The entire healthcare industry is going to feel the growing impact of a demographic change unlike any the United States has ever seen. The aging of our population, which some have called a “silver tsunami,” will only keep accelerating. We are not that far away from 2034, the date when older adults are first expected to outnumber children in the population. Even before then, all baby boomers will be older than 65 by 2030, such that the older adult population will comprise 21% of the population, up from 15% today.
One result of these changes is the anticipated rise in national health expenditures—the $4 trillion estimated for 2020 will increase to $5 trillion by 2025. In 2019, CMS projected that the national health expenditure growth is expected to average 5.5 percent annually from 2018-2027, reaching nearly $6.0 trillion by 2027 (CMS, 2019). In addition to the staggering growth in aggregated cost, the workforce needed to treat the growth in healthcare demand will be astounding. Beyond the shortage of clinicians, Mercer Consulting predicts that by 2025 U.S. providers also will face a collective shortage of about 500,000 home health aides, 100,000 nursing assistants, and 29,000 nurse practitioners (Mercer, 2019).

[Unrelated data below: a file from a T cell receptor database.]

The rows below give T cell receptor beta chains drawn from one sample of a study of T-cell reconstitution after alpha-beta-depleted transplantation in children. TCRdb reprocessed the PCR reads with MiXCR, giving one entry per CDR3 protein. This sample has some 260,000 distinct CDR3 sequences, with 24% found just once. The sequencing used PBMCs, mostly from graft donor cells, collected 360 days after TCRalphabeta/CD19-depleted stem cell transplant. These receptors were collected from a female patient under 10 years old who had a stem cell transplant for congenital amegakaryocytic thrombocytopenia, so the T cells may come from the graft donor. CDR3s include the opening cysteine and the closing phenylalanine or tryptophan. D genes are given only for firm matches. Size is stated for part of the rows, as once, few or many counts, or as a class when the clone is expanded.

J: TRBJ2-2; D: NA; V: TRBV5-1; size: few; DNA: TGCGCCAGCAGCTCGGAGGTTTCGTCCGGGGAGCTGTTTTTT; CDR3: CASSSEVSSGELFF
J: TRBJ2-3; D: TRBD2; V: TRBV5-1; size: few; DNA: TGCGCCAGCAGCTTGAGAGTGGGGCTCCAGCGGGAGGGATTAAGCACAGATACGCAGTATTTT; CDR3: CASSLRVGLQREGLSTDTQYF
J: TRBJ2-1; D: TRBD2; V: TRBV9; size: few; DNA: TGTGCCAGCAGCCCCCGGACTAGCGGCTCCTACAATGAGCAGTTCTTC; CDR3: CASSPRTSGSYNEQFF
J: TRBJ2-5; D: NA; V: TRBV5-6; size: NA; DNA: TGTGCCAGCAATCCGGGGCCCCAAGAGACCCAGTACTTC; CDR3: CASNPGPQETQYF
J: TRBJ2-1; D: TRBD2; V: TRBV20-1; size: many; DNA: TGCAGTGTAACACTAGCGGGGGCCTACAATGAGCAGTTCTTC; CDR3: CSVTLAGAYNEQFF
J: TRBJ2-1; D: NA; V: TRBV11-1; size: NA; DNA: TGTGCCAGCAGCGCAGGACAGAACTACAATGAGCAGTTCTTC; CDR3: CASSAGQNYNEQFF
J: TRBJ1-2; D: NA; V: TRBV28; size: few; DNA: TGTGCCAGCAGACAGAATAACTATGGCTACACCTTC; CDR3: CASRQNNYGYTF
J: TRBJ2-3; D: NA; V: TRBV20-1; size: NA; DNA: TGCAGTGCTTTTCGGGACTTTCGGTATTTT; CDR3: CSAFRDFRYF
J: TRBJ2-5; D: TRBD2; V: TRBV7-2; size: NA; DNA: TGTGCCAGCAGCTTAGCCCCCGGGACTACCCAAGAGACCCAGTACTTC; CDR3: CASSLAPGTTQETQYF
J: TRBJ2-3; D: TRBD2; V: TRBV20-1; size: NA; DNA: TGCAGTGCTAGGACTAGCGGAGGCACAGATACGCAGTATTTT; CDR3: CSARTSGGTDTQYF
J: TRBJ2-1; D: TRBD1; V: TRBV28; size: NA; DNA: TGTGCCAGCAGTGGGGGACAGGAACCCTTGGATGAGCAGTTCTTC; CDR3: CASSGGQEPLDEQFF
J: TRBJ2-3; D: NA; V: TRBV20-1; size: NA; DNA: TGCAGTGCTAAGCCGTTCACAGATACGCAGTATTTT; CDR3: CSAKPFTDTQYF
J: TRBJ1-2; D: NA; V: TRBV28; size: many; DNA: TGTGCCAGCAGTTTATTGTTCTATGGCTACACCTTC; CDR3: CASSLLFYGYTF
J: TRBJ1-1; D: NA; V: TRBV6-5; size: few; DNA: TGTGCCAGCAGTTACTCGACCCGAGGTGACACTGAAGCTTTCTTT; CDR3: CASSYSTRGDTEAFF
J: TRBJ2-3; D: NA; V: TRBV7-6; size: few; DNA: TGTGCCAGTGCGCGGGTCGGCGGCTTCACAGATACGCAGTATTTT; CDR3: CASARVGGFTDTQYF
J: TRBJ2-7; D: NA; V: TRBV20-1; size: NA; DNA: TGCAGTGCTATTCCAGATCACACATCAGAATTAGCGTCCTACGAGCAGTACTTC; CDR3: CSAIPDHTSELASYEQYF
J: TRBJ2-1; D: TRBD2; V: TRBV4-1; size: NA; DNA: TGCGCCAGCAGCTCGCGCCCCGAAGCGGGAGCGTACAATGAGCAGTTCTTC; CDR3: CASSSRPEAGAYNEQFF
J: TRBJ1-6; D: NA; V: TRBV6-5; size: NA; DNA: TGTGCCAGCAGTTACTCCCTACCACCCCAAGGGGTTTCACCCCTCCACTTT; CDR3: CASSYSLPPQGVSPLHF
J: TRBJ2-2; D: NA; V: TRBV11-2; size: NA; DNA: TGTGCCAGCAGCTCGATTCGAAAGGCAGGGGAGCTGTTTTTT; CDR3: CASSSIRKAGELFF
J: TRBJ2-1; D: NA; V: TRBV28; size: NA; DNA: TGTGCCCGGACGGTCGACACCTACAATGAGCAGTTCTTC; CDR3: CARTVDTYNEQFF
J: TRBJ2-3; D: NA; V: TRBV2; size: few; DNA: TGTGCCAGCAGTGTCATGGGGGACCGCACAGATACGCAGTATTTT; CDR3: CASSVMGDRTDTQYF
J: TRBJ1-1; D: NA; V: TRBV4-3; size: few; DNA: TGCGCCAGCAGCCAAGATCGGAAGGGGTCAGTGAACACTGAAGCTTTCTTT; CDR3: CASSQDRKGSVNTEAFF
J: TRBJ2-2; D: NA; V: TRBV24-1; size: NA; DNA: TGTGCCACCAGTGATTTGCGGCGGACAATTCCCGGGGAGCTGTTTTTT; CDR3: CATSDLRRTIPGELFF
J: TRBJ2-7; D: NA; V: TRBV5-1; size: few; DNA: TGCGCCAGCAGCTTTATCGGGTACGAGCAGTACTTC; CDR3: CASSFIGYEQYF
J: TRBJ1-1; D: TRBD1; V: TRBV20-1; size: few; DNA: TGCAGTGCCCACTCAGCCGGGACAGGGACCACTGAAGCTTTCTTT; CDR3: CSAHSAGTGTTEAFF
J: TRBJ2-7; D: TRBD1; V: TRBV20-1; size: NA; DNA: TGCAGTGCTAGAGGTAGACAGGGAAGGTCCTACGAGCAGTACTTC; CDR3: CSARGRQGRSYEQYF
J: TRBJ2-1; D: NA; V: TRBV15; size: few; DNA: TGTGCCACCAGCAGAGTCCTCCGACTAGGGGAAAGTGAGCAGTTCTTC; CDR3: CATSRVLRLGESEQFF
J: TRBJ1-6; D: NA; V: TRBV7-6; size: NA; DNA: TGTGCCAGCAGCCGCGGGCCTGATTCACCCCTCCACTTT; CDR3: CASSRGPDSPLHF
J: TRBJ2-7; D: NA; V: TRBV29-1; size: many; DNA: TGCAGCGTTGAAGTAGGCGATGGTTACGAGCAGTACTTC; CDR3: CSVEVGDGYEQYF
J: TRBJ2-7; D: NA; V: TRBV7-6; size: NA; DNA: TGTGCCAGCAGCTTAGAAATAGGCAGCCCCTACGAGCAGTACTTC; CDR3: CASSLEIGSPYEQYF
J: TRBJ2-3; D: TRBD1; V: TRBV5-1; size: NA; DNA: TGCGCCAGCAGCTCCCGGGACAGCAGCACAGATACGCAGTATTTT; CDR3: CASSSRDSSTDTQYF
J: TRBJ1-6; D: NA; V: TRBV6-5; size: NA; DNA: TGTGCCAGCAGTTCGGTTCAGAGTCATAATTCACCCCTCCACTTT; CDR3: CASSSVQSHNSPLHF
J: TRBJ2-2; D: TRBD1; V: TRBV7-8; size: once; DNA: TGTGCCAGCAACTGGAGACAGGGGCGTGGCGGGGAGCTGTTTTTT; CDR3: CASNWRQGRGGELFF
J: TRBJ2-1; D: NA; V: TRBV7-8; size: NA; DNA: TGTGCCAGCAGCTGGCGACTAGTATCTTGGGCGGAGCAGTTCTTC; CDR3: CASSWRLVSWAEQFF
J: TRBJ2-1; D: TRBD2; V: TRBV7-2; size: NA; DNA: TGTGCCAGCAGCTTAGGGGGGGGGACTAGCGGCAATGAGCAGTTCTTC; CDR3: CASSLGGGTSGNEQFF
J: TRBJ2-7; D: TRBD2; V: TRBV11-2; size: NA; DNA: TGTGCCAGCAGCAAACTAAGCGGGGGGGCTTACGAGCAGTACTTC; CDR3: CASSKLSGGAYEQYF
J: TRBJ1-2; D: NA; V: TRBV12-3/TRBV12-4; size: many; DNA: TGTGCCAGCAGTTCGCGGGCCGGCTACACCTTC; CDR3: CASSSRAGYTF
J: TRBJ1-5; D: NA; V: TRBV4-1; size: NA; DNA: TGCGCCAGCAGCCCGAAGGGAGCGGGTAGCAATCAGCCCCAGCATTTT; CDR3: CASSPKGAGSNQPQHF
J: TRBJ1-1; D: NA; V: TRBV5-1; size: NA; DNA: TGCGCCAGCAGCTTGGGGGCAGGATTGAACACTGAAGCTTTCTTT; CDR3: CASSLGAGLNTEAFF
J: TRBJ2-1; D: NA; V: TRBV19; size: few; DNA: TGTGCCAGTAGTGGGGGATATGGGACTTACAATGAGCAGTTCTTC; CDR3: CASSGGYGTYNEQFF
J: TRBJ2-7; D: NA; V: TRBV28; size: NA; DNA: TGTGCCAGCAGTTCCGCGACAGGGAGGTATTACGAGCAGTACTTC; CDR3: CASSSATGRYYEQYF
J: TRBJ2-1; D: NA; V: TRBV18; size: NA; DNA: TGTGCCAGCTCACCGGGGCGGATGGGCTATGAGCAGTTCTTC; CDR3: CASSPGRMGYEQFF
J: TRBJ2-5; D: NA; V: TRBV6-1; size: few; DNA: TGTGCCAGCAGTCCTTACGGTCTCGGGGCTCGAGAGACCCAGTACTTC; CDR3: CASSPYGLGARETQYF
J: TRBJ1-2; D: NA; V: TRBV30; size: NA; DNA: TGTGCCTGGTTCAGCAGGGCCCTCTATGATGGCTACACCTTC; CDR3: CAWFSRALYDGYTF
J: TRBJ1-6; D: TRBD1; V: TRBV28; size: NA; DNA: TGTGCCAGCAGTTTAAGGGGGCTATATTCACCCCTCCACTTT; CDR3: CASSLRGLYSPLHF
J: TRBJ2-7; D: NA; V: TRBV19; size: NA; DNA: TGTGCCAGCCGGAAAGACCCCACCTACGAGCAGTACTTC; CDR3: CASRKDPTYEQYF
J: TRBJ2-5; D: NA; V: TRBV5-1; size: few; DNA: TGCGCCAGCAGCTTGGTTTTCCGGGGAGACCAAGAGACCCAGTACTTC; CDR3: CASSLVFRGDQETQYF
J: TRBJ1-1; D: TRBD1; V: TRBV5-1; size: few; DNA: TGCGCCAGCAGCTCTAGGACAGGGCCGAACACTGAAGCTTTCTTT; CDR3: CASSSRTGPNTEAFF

Specific areas of the physician shortage also will be related to this shift in need. The current need for geriatricians far outstrips our supply of them, especially when you realize that about 30% of the population 65 and older requires some type of geriatric care. That equates to more than 15 million people in need. Since each certified geriatrician can effectively treat up to 700 patients, we would need about 21,500 certified geriatricians to care for the Silver Tsunami—four times the current supply! Dishearteningly, there was a 21% decrease in the number of first-year geriatric residents from 2010 to 2015. This means that the pool of certified doctors is now shrinking at the same rate the need for them is growing. Future issues surrounding geriatric care are alarming, from the increasing population with chronic conditions and decline in family caregiving options to the very sustainability and structure of federal healthcare programs.
This blog post is an excerpt from the longer HealthStream article, Ten Healthcare Trends for 2020, where Robin Rose, Vice President, Healthcare Resources Group, HealthStream discusses this information in detail. HealthStream is dedicated to improving patient outcomes through the development of healthcare organizations' greatest asset: their people. Learn more about our
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